In New York City, supporters of public libraries say that respect for — and repair of — the libraries is long, well, overdue.
A new campaign, Invest in Libraries, puts forth that in the past 10 years, the city government has reduced funding for public libraries by nearly 20 percent and 1,000 workers or so have been trimmed from the payroll. The campaign calls on the city to increase its support in various ways, such as restoring $65 million in operating funds.
The New York Times reports that "the city's three public library systems — the New York Public Library, the Brooklyn Public Library and the Queens Library — are seeking $1.4 billion in city funds over the next decade to bring all 217 public library branches up to modern building standards."
Notable, really, because last week marked the 114th anniversary of steel magnate and philanthropist Andrew Carnegie's gift of 60 library branch buildings to the New York Public Library. The library recently mounted an exhibit showcasing Carnegie's largesse that will be up through May 10.
Carnegie's generosity, says Tony Marx, president of the New York Public Library, "allowed a public library in almost every neighborhood; a safe, oasis where people could learn, improve themselves, and by extension, improve their communities. That grand tradition continues today."
For more than 100 years, Marx says, "public libraries in this country have provided all members of the public with free access ... coveted access, to knowledge, information, and opportunity. Public libraries evened the playing field for all."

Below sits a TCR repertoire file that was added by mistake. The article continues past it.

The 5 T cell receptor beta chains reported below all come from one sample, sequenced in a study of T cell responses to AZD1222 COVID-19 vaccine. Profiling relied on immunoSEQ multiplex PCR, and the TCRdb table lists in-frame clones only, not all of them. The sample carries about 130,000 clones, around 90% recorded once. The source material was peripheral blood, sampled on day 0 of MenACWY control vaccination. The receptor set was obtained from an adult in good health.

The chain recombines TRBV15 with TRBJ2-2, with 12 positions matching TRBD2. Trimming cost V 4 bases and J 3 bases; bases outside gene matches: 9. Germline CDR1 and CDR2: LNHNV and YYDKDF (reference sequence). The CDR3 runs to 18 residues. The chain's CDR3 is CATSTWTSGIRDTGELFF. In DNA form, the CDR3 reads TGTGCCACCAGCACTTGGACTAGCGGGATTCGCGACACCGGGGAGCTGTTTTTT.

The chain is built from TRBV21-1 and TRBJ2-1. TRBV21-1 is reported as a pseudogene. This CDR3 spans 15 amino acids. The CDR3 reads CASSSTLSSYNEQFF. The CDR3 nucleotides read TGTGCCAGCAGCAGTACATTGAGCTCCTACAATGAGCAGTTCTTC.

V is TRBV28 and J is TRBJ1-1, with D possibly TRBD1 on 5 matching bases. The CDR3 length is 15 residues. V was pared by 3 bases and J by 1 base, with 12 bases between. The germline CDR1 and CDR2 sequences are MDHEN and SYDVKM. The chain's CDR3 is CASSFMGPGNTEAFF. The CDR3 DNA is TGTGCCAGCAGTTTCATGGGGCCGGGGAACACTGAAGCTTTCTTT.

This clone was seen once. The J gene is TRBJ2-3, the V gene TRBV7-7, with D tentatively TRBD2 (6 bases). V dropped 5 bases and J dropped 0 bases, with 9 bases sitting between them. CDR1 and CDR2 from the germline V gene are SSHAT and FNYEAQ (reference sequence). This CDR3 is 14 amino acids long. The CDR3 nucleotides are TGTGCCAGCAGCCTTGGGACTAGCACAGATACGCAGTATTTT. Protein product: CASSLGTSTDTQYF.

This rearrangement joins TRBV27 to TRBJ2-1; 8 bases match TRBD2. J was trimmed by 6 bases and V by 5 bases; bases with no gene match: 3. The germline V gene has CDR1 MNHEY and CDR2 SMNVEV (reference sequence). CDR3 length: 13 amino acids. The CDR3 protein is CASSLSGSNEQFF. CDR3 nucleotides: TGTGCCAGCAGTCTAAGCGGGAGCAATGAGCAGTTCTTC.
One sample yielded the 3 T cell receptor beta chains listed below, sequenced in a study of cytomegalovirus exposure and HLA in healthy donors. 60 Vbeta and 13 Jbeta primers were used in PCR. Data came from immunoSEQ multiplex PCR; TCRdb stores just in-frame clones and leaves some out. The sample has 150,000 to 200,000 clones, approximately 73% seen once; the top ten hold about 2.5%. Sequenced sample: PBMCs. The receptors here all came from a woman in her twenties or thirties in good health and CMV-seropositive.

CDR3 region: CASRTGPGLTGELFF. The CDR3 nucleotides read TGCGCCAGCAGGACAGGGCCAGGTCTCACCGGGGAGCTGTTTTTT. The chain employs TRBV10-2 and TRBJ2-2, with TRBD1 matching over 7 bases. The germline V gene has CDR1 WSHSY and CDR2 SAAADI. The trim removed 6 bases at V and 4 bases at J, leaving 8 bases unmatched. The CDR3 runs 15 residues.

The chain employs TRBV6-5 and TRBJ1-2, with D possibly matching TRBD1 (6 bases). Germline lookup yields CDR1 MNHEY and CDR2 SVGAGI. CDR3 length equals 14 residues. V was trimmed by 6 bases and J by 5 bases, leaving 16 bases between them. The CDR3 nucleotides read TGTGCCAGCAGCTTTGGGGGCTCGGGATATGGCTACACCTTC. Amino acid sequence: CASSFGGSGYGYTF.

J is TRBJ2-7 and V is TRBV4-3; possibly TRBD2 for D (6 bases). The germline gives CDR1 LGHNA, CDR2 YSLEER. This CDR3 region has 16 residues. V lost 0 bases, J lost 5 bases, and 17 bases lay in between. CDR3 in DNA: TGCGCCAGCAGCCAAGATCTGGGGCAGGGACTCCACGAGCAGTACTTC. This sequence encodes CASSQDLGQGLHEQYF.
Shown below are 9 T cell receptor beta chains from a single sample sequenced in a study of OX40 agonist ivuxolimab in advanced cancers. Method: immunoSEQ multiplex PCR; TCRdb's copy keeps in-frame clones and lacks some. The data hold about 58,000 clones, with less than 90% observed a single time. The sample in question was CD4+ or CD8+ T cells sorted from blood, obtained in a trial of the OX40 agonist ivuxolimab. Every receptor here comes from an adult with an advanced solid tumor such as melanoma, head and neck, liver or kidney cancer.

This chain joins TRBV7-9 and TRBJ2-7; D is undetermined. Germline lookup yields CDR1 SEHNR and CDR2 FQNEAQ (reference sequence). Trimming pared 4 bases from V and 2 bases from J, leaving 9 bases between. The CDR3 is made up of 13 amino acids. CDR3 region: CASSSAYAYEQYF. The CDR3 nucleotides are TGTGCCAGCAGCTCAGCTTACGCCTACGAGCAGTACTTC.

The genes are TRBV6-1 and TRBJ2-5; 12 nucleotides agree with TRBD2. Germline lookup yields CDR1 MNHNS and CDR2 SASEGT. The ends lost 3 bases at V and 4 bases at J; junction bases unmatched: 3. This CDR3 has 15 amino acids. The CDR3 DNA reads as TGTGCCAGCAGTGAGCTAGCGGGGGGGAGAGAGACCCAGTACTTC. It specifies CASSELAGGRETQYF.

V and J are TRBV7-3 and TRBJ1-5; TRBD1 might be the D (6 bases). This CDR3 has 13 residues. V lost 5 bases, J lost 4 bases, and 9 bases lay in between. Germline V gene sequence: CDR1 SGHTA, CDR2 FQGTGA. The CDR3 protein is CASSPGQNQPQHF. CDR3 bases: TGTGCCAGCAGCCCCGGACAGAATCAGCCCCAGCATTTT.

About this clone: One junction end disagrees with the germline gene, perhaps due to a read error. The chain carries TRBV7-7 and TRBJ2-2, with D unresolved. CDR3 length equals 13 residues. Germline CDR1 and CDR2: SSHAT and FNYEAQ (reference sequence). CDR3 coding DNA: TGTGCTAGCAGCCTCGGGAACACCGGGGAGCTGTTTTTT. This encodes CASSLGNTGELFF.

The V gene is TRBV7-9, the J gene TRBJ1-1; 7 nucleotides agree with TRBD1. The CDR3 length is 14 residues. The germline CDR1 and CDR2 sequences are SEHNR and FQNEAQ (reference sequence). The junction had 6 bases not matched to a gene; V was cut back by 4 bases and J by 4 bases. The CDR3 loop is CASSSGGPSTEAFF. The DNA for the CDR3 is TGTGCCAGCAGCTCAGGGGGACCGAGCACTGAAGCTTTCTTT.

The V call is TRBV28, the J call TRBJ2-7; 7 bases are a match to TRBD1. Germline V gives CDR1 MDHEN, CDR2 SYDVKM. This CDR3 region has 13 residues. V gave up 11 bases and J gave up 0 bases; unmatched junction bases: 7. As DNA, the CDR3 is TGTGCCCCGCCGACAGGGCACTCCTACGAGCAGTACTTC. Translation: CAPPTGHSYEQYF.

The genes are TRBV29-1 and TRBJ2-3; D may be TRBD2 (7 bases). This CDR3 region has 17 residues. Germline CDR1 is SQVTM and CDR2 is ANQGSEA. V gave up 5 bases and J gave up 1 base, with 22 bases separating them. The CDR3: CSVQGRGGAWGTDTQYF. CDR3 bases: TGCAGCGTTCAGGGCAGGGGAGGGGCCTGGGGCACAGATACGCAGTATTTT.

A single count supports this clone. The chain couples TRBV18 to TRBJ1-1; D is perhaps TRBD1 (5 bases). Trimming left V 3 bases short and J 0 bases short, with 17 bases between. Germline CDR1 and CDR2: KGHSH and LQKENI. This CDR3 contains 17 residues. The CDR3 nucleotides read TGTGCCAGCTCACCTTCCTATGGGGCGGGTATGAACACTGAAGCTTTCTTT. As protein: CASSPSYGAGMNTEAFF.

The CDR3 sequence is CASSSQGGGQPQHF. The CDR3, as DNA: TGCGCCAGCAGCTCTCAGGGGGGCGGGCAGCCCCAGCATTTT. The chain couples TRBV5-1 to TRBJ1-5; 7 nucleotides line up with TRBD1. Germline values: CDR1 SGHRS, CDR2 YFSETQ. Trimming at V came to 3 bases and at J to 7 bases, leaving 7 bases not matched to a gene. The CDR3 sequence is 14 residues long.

All in all, Carnegie — in Johnny Appleseed fashion — planted 1,679 library buildings in communities throughout the nation between 1886 and 1919, according to the National Park Service. From Caribou, Maine, to Clarksdale, Miss; from Honolulu to Miles City, Mont.
Many of the structures are grandiloquent cathedrals — edification edifices, little Louvres for the intellect — designed to send the message: Learning is everlasting.
They also gave us the sense that we lived in the United Smarts of America.
Carnegie paid for the construction; the community was charged with providing upkeep and operating costs. Eventually, some of the buildings became obsolete and were repurposed or demolished. Some are still living, breathing libraries.
But with a world of information at our fingertips — virtually anytime, anywhere — do we still need physical book-and-mortar libraries? After all, as New York City is reminding us, upkeep and operation costs can be expensive. And as a 1983 British conference on libraries observed, "We are a long way off producing true cost benefit data where you can assign a credible cash figure to the value of using any type of library."
The proceedings of the 1983 conference, by the way, were titled: "Do We Really Need Libraries?"
The answer seems self-evident. We are asking the same question more than 30 years later and many libraries are teeming with people. As the British study pointed out, there is a lot of opportunity when reckoning with naysayers "for developing costs per benefits but we do need to spend more time establishing exactly what these benefits are."
What are the benefits of libraries in this day and age?
Like a good librarian, Tony Marx of the New York Public Library has some answers. Today's libraries still lend books, he says. But they also provide other services to communities, such as free access to computers and Wi-Fi, story times to children, language classes to immigrants and technology training to everyone.
"Public libraries are arguably more important today than ever before," Marx says. "Their mission is still the same — to provide free access to information to all people. The way people access information has changed, but they still need the information to succeed, and libraries are providing that."
Or as Andrew Carnegie said many years ago: "A library outranks any other thing a community can do to benefit its people. It is a never failing spring in the desert."
Besides, Story Hour online just wouldn't be the same.